What are invertebrate animals?
We explain which are the invertebrate animals and how these animals are classified. In addition, examples of invertebrates.
Invertebrates represent 95% of known living species.
Invertebrate animals are those species of the animal kingdom that do not have a notochord or dorsal cord, nor a vertebral column, nor an articulated internal skeleton. In this group are 95% of known living species, between 1.7 and 1.8 million species (2005 figures).
Invertebrates also tend to be smaller than large terrestrial or aquatic vertebrates, and although they lack an articulated skeleton, they often have exoskeletons (such as insects) or shells and shells of resistant substances (such as molluscs).
This is by no means a homogeneous group: from the beginning of the term “invertebrate” (from the French animaux sans vertèbres, animals without vertebrae), its creator, the naturalist Jean-Baptiste Lamarck, subdivided them into ten different classes: molluscs, barnacles, annelids, crabs, spiders, insects, worms, echinoderms, polyps and infusoriums. This classification is no longer used, of course.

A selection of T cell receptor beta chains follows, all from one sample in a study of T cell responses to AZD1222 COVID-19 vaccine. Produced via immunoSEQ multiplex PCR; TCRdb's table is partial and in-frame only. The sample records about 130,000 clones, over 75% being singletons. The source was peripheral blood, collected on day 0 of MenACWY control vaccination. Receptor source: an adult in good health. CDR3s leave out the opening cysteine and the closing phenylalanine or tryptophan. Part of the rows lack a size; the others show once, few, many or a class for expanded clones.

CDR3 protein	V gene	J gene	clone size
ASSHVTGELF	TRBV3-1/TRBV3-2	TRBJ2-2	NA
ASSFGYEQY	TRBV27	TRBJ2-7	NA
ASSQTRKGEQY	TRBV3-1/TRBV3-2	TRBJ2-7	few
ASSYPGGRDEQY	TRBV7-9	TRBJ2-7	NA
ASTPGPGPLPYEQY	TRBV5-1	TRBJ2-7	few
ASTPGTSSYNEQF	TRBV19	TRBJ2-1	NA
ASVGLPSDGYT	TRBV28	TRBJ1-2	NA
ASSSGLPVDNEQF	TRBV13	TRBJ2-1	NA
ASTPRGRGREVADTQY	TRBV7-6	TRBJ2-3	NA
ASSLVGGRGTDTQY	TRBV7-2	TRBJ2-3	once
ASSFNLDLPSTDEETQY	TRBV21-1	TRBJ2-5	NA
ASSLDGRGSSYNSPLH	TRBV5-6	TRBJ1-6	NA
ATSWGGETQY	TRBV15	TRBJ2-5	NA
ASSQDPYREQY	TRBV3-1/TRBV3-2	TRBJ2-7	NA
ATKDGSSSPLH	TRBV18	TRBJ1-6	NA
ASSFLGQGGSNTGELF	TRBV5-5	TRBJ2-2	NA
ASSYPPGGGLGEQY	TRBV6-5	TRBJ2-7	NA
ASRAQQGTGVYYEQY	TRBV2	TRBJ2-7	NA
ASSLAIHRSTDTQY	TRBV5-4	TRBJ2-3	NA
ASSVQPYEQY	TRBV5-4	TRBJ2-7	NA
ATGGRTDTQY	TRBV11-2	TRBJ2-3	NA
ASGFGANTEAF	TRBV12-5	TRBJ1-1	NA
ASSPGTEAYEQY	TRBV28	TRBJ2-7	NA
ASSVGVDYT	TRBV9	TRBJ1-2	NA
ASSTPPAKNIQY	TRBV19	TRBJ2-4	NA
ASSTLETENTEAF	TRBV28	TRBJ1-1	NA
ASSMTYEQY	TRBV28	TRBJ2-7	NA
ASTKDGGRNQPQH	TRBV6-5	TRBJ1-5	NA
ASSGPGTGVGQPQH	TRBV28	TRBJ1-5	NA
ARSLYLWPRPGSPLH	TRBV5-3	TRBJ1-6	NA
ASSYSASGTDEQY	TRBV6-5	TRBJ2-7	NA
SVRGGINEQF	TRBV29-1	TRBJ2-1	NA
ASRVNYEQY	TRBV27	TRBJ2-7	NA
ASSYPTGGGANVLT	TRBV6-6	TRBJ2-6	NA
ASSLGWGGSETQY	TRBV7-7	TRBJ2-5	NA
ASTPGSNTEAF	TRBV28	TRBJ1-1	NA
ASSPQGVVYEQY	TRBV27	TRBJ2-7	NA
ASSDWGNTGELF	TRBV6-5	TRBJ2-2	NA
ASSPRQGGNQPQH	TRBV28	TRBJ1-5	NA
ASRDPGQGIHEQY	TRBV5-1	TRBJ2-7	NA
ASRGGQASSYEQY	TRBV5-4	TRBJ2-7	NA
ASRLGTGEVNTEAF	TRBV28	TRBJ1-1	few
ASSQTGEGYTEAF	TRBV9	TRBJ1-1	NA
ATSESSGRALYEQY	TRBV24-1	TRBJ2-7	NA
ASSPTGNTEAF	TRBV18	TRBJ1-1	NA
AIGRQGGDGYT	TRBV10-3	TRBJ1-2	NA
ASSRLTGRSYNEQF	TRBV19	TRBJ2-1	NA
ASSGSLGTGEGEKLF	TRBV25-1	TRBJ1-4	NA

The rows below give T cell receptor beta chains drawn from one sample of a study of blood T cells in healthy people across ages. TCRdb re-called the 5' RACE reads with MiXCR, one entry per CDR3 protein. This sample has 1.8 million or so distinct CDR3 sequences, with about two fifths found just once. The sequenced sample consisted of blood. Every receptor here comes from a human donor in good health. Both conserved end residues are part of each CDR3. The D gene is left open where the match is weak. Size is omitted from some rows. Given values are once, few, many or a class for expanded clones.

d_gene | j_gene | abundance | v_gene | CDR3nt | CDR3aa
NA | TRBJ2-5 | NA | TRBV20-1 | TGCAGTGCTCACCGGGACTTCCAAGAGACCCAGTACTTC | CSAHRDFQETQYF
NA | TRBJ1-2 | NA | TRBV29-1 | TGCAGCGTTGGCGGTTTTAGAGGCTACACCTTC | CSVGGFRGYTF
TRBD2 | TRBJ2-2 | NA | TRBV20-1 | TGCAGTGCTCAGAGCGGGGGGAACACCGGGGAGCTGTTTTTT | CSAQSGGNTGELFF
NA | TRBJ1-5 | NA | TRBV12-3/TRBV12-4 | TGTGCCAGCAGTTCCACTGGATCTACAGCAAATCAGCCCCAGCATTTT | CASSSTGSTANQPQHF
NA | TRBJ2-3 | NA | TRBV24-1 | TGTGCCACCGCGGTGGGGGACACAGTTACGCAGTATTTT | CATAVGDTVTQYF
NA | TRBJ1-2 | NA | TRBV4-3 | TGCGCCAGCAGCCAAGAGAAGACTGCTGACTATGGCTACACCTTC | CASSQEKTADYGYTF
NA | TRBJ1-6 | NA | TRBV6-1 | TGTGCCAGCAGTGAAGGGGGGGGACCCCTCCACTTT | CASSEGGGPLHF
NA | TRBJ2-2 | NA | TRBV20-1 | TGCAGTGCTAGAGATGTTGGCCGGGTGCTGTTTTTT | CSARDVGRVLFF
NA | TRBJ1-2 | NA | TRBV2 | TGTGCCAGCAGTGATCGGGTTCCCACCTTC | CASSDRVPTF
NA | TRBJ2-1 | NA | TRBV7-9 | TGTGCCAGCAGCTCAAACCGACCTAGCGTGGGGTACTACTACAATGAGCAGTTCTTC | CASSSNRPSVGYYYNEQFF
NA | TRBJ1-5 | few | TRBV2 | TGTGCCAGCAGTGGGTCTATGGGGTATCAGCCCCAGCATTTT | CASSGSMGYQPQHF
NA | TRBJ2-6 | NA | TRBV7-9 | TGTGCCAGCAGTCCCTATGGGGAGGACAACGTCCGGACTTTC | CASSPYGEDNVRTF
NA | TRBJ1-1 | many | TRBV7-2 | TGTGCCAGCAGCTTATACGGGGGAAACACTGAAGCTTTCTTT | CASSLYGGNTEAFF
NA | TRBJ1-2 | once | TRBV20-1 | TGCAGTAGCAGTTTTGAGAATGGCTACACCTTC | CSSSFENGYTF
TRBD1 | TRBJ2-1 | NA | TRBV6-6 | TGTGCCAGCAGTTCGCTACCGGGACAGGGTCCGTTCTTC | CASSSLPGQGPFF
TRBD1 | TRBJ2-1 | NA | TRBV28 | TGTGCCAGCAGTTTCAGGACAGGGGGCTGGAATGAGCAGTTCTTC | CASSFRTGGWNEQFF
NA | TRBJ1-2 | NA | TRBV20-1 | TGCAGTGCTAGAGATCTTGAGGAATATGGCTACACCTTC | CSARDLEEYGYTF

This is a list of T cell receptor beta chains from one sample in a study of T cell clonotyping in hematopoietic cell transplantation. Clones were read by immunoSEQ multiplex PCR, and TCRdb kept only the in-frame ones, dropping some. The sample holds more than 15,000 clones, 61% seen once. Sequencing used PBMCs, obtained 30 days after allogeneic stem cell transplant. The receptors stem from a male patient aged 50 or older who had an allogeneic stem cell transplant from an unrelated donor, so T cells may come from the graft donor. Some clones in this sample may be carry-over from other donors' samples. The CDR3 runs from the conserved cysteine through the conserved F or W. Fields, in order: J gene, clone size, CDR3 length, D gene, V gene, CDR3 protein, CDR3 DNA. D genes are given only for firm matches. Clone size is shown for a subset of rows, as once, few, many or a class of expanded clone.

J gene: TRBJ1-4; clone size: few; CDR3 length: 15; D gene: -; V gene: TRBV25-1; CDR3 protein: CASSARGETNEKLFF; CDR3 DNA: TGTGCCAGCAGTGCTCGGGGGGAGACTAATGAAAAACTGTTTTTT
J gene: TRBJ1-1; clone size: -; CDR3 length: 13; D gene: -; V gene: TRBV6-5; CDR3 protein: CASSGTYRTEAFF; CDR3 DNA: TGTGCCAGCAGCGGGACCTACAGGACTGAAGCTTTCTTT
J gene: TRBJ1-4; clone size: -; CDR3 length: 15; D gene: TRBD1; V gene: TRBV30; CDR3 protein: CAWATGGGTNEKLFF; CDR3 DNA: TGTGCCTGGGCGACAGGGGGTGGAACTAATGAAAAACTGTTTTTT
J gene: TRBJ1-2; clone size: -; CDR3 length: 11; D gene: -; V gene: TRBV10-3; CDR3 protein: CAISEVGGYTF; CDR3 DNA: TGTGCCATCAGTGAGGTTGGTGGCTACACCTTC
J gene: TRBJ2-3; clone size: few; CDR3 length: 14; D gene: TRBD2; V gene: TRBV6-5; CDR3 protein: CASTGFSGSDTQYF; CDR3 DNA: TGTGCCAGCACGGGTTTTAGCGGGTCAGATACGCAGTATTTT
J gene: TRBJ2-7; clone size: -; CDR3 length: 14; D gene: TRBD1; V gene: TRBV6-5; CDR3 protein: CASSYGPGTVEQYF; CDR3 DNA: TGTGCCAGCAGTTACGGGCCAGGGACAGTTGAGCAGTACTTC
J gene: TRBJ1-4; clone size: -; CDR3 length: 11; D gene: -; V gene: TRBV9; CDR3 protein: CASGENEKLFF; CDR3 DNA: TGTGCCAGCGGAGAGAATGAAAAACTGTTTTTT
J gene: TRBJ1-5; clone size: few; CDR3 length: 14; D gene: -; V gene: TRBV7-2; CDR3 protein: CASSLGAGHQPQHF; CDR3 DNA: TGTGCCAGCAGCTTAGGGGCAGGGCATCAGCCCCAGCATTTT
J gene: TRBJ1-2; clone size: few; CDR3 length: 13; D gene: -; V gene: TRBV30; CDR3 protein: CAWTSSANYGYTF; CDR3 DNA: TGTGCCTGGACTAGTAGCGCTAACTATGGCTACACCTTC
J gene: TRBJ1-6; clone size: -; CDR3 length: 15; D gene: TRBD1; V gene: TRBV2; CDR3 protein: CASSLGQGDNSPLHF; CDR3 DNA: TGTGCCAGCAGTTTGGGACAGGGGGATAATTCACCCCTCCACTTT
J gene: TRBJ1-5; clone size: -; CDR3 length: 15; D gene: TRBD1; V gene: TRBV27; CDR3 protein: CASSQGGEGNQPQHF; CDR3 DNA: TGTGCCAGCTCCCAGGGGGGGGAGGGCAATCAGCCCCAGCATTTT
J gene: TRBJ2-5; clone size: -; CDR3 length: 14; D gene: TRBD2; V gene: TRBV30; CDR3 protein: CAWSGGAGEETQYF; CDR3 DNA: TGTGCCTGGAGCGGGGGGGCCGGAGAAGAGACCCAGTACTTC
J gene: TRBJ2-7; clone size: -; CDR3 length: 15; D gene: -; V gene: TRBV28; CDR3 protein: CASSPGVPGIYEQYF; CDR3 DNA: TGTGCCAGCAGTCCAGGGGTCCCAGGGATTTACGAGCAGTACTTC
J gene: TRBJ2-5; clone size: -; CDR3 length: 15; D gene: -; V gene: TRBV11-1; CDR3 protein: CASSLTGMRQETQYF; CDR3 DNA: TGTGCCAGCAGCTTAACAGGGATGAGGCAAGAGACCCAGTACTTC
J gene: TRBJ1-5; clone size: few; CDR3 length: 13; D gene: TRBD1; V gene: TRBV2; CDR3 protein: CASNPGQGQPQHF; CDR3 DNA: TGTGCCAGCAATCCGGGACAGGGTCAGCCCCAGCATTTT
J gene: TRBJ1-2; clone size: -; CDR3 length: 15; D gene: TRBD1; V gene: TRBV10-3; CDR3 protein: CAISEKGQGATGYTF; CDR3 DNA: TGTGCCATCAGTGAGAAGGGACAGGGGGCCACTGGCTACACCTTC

The group of invertebrates has been difficult to classify and study, given their small size and the diversity of environments they inhabit. In the current zoological classification, it is estimated that the group is composed of animals with the following edges:
- Arthropods, endowed with exoskeletons and articulated limbs, such as insects, arachnids, crustaceans and myriads.
- Molluscs, soft-bodied and not segmented, often covered with shells or shells to defend it.
- Poriferous, that is to say, marine sponges, with bodies endowed with radial symmetry.
- Cnidarians, simple aquatic animals such as corals and jellyfish.
- Echinoderms, mostly marine, such as sea urchins and starfish.
- flatworms (in some cases parasites).
- Nematodes, or cylindrical worms.
Annelids, or earthworms and leeches.